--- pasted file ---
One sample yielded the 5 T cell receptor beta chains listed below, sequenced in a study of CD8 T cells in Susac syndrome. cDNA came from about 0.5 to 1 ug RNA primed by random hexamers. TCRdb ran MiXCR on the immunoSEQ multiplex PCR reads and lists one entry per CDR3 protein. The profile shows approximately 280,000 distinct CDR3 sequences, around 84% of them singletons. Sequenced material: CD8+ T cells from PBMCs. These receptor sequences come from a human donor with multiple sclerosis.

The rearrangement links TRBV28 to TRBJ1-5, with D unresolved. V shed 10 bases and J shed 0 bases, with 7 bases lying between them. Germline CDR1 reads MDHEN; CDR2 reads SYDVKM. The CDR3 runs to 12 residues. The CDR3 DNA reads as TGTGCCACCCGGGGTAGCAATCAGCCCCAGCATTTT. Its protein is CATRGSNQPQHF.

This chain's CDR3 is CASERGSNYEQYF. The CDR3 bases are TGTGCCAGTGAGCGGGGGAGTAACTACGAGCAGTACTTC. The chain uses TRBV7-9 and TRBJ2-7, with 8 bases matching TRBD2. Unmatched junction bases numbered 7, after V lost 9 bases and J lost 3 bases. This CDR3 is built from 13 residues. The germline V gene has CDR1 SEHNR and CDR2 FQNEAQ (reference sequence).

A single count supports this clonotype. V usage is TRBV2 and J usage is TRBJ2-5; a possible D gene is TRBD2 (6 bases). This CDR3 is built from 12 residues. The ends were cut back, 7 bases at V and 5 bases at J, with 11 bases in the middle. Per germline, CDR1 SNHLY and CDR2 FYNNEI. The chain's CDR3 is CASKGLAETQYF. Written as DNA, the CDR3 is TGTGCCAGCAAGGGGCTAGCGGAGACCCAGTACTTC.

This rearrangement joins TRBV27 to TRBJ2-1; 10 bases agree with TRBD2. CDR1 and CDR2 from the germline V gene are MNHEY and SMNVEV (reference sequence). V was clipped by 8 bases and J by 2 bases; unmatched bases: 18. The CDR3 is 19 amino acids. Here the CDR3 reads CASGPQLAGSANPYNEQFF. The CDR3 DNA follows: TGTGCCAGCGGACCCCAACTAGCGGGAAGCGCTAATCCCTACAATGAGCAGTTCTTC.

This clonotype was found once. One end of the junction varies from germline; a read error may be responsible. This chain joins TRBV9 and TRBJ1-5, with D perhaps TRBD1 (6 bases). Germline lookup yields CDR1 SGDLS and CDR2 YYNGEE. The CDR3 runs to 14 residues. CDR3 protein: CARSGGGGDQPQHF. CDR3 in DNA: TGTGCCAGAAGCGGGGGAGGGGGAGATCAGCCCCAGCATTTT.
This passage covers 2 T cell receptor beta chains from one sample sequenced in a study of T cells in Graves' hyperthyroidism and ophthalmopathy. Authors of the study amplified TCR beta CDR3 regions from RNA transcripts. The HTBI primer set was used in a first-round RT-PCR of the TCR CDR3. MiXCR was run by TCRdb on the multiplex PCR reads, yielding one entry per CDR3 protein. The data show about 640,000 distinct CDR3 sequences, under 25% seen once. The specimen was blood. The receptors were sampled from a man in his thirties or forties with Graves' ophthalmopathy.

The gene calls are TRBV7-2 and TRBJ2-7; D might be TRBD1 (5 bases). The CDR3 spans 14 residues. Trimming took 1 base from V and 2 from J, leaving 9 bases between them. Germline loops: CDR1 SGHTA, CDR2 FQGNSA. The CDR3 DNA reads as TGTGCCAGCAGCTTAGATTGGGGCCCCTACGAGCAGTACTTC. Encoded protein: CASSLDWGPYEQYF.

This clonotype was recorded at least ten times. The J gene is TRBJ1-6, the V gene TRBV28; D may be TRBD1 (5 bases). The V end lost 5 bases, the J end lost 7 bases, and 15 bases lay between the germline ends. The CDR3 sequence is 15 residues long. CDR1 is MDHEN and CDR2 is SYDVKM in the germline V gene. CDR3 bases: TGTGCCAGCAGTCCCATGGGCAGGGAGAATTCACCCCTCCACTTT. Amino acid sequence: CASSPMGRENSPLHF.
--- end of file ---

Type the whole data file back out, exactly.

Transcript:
One sample yielded the 5 T cell receptor beta chains listed below, sequenced in a study of CD8 T cells in Susac syndrome. cDNA came from about 0.5 to 1 ug RNA primed by random hexamers. TCRdb ran MiXCR on the immunoSEQ multiplex PCR reads and lists one entry per CDR3 protein. The profile shows approximately 280,000 distinct CDR3 sequences, around 84% of them singletons. Sequenced material: CD8+ T cells from PBMCs. These receptor sequences come from a human donor with multiple sclerosis.

The rearrangement links TRBV28 to TRBJ1-5, with D unresolved. V shed 10 bases and J shed 0 bases, with 7 bases lying between them. Germline CDR1 reads MDHEN; CDR2 reads SYDVKM. The CDR3 runs to 12 residues. The CDR3 DNA reads as TGTGCCACCCGGGGTAGCAATCAGCCCCAGCATTTT. Its protein is CATRGSNQPQHF.

This chain's CDR3 is CASERGSNYEQYF. The CDR3 bases are TGTGCCAGTGAGCGGGGGAGTAACTACGAGCAGTACTTC. The chain uses TRBV7-9 and TRBJ2-7, with 8 bases matching TRBD2. Unmatched junction bases numbered 7, after V lost 9 bases and J lost 3 bases. This CDR3 is built from 13 residues. The germline V gene has CDR1 SEHNR and CDR2 FQNEAQ (reference sequence).

A single count supports this clonotype. V usage is TRBV2 and J usage is TRBJ2-5; a possible D gene is TRBD2 (6 bases). This CDR3 is built from 12 residues. The ends were cut back, 7 bases at V and 5 bases at J, with 11 bases in the middle. Per germline, CDR1 SNHLY and CDR2 FYNNEI. The chain's CDR3 is CASKGLAETQYF. Written as DNA, the CDR3 is TGTGCCAGCAAGGGGCTAGCGGAGACCCAGTACTTC.

This rearrangement joins TRBV27 to TRBJ2-1; 10 bases agree with TRBD2. CDR1 and CDR2 from the germline V gene are MNHEY and SMNVEV (reference sequence). V was clipped by 8 bases and J by 2 bases; unmatched bases: 18. The CDR3 is 19 amino acids. Here the CDR3 reads CASGPQLAGSANPYNEQFF. The CDR3 DNA follows: TGTGCCAGCGGACCCCAACTAGCGGGAAGCGCTAATCCCTACAATGAGCAGTTCTTC.

This clonotype was found once. One end of the junction varies from germline; a read error may be responsible. This chain joins TRBV9 and TRBJ1-5, with D perhaps TRBD1 (6 bases). Germline lookup yields CDR1 SGDLS and CDR2 YYNGEE. The CDR3 runs to 14 residues. CDR3 protein: CARSGGGGDQPQHF. CDR3 in DNA: TGTGCCAGAAGCGGGGGAGGGGGAGATCAGCCCCAGCATTTT.
This passage covers 2 T cell receptor beta chains from one sample sequenced in a study of T cells in Graves' hyperthyroidism and ophthalmopathy. Authors of the study amplified TCR beta CDR3 regions from RNA transcripts. The HTBI primer set was used in a first-round RT-PCR of the TCR CDR3. MiXCR was run by TCRdb on the multiplex PCR reads, yielding one entry per CDR3 protein. The data show about 640,000 distinct CDR3 sequences, under 25% seen once. The specimen was blood. The receptors were sampled from a man in his thirties or forties with Graves' ophthalmopathy.

The gene calls are TRBV7-2 and TRBJ2-7; D might be TRBD1 (5 bases). The CDR3 spans 14 residues. Trimming took 1 base from V and 2 from J, leaving 9 bases between them. Germline loops: CDR1 SGHTA, CDR2 FQGNSA. The CDR3 DNA reads as TGTGCCAGCAGCTTAGATTGGGGCCCCTACGAGCAGTACTTC. Encoded protein: CASSLDWGPYEQYF.

This clonotype was recorded at least ten times. The J gene is TRBJ1-6, the V gene TRBV28; D may be TRBD1 (5 bases). The V end lost 5 bases, the J end lost 7 bases, and 15 bases lay between the germline ends. The CDR3 sequence is 15 residues long. CDR1 is MDHEN and CDR2 is SYDVKM in the germline V gene. CDR3 bases: TGTGCCAGCAGTCCCATGGGCAGGGAGAATTCACCCCTCCACTTT. Amino acid sequence: CASSPMGRENSPLHF.